He's right. Some conservatives do not believe in compromise, much less have a 'gray area'. These people are extremists and they exist on both the Left and the Right. While the Left has far more extremists than does the Right, both sides hurt their cause due to their blatant self-righteousness (i.e. ignorance) refuses to allow them to admit to being wrong, even when the facts stare at them in the face. Granted, in the case of George Zimmerman, conservatives who believe his trial was race-motivated and nothing but another attempt by white liberals to play the race card, do have a point. And sure, there are many conservatives who believe that no matter hard they try, they will never win over black Americans, esp. those who knowingly choose 'victimhood' and government aide over hard work, family values and education. Hence their hate/anger at the race-baiters on the Left. But still, a little empathy here, at least, for two parents who lost their child:
You know it’s bad when you’re looking back fondly on Richard Nixon’s share of the minority vote.RELATED: Jimmy Carter Agrees With Zimmerman Verdict: ‘Jury Made The Right Decision’
That was Joe Scarborough’s point when he linked the conservative press’ coverage of the Trayvon Martin story to the GOP’s inability to break into double-digits with African American voters.
“Why is it that Republicans, certain elements of our party, seem to go out of their way to inflame minority voters?” Scarborough asked his panel Tuesday morning. “I know I can count on conservative outlets to have a one-sided view, and to talk about how a dead boy had it coming, and he was on marijuana, he was on pot, he was this, he was that…I would like in my lifetime for the Republican Party to get more than six percent of the African American vote.”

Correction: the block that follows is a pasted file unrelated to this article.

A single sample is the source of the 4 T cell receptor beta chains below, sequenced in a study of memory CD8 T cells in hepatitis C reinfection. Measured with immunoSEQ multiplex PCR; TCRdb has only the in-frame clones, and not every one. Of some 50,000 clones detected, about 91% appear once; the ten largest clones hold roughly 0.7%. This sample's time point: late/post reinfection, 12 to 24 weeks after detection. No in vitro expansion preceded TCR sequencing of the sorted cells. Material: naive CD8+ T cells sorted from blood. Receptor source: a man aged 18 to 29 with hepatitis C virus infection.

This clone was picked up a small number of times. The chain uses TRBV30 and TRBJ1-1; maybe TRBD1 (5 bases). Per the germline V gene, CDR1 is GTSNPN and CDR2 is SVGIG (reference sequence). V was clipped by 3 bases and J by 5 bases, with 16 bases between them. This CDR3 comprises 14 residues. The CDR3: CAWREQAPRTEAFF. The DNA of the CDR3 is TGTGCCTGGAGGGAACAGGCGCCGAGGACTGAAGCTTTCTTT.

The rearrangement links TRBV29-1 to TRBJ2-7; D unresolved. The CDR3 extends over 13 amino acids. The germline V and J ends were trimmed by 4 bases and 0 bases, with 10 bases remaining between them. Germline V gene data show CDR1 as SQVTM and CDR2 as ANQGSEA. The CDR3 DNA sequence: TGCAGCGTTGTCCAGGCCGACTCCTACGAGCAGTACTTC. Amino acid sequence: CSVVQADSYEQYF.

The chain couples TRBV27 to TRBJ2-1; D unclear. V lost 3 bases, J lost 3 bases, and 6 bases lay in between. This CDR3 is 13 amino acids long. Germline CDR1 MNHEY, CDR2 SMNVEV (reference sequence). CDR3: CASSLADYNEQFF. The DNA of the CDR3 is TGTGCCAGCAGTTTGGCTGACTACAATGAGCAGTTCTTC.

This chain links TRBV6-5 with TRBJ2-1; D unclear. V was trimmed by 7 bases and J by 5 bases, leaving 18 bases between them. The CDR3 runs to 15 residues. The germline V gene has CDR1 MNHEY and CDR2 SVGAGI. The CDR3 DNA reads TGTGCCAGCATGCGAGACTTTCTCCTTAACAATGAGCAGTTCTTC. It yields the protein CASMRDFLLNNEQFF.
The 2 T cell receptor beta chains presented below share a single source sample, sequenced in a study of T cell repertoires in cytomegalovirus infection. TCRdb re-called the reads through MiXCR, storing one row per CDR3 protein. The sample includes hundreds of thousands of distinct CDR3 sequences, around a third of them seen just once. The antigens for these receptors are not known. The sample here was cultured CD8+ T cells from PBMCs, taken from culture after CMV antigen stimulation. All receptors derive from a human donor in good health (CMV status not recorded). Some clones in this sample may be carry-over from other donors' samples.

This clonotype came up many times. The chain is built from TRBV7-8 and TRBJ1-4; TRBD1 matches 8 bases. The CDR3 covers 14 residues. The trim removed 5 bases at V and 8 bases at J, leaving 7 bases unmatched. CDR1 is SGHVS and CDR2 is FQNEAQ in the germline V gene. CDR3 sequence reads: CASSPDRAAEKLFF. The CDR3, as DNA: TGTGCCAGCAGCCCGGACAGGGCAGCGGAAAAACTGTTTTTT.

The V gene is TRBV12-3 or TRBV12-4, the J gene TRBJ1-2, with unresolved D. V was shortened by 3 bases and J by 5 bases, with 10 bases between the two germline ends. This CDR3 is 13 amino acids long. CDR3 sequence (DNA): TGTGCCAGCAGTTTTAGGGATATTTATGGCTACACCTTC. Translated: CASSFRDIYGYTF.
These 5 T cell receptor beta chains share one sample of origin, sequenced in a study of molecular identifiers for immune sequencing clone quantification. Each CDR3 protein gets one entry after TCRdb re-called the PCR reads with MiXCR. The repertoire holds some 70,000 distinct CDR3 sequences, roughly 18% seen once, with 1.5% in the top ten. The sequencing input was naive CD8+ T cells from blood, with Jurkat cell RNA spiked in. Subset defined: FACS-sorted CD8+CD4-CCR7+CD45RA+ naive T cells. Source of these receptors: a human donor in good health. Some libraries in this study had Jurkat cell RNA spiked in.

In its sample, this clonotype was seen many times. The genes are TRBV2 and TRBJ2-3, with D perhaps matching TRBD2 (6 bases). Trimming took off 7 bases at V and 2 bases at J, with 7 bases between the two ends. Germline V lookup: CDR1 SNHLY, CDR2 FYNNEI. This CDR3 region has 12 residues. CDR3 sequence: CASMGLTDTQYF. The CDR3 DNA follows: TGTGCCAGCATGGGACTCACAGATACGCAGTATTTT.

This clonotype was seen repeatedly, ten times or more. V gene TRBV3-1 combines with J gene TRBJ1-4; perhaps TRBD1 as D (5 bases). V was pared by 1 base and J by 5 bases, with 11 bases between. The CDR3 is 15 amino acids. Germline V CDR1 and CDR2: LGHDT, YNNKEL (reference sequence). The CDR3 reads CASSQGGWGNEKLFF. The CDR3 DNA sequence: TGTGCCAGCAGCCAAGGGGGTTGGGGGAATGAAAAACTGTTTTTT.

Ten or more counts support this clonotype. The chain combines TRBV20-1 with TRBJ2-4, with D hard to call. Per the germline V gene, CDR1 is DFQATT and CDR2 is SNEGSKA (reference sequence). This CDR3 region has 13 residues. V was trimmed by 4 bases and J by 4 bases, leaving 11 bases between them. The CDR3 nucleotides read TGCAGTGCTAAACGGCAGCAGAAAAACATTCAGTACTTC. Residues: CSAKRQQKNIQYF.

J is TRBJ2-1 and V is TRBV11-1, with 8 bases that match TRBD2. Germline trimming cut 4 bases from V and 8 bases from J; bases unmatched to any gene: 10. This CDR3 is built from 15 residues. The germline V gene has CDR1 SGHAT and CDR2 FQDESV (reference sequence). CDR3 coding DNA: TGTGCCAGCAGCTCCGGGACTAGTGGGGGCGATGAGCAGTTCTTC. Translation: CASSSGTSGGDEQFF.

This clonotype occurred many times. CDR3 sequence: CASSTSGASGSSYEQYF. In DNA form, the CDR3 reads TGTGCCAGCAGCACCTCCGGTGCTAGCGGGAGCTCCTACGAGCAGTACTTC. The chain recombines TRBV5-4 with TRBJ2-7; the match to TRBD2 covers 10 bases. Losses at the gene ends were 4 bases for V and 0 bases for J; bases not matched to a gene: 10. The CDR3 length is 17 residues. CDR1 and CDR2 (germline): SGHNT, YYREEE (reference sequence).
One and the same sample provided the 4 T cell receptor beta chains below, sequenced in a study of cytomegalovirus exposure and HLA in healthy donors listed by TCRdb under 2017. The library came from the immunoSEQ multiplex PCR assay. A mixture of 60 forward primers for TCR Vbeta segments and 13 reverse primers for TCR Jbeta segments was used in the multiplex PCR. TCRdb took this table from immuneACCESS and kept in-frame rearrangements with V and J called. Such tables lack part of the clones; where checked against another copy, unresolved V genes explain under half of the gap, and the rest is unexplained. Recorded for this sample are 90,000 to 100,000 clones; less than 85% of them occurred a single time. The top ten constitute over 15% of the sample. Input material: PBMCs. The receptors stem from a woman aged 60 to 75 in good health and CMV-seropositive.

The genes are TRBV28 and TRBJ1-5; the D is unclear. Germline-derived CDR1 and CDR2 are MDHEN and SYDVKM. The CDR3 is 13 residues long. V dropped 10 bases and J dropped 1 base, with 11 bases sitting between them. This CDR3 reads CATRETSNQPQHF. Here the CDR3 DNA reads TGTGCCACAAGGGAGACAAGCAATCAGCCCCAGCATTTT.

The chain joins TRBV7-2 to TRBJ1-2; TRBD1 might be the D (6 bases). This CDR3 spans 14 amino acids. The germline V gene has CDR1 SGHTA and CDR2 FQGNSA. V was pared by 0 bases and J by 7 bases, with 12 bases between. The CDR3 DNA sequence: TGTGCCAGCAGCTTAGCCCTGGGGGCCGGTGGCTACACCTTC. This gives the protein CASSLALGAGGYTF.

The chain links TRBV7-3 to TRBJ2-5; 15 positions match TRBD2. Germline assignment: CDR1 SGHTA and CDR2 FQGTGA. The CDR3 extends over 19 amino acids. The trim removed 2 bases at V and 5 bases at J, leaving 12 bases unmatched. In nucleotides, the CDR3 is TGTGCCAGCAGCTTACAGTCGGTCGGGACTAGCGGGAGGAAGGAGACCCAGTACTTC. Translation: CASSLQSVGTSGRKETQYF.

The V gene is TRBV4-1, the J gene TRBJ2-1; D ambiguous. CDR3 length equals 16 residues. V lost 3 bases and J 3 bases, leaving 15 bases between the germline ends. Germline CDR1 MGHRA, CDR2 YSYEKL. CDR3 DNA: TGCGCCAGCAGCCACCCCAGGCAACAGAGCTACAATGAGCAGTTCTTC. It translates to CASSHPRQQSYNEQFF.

“It wasn’t always this way,” Washington Post columnist Eugene Robinson said. “Republicans used to get a huge chunk of African American vote. Now they don’t.”
Former RNC Chairman Michael Steele argued that the possible gains in minority votes were so slim, whatever the reason, that the GOP had little incentive to chase them. “Can we put on the table getting more than six percent is not going to happen in the next four years?” Steele said. “Even if those same voices you’re alluding to, Joe, had come out and were reasonable in their response as opposed to extreme in their response in some cases, there’s still a heck of a lot more that needs to be done than just saying something nice or politically correct in the Trayvon Martin case.”
Both Steele and Robinson agreed that stereotypes were in play, but Robinson made the point that with a conservative electorate growing whiter and whiter with each demographic shift, conservative outlets had even more reason to tailor coverage to racially-specific expectations.
“I have a suggestion: just because Al Sharpton is doing something and you hate Al Sharpton, doesn’t mean you help your party or your cause by going in the complete opposite direction,” Scarborough said. “Maybe sometimes discretion is the better part of valor. Maybe sometimes conservative outlets should sit back and not purposefully antagonize African Americans.”
Steele argued that the spin was spun on both sides. “It’s easier to fall into the stereotype and continue to project that than to actually sit back and recognize the reality that racism is still a sinister part of the culture and environment that African Americans, and quite frankly a lot of Americans, still have to live in,” Steele said. “It’s easier to project outward that that just doesn’t exist, because ‘I’m not that way, therefore anyone who brings this up must somehow be trying to stoke these flames, et cetera.’ I think it happens on both the right and left. I watched, as you did, to my great frustration, some on our network as well as other networks, stoke the flames in different directions, raising up images of the past with no linkage at all to the case.”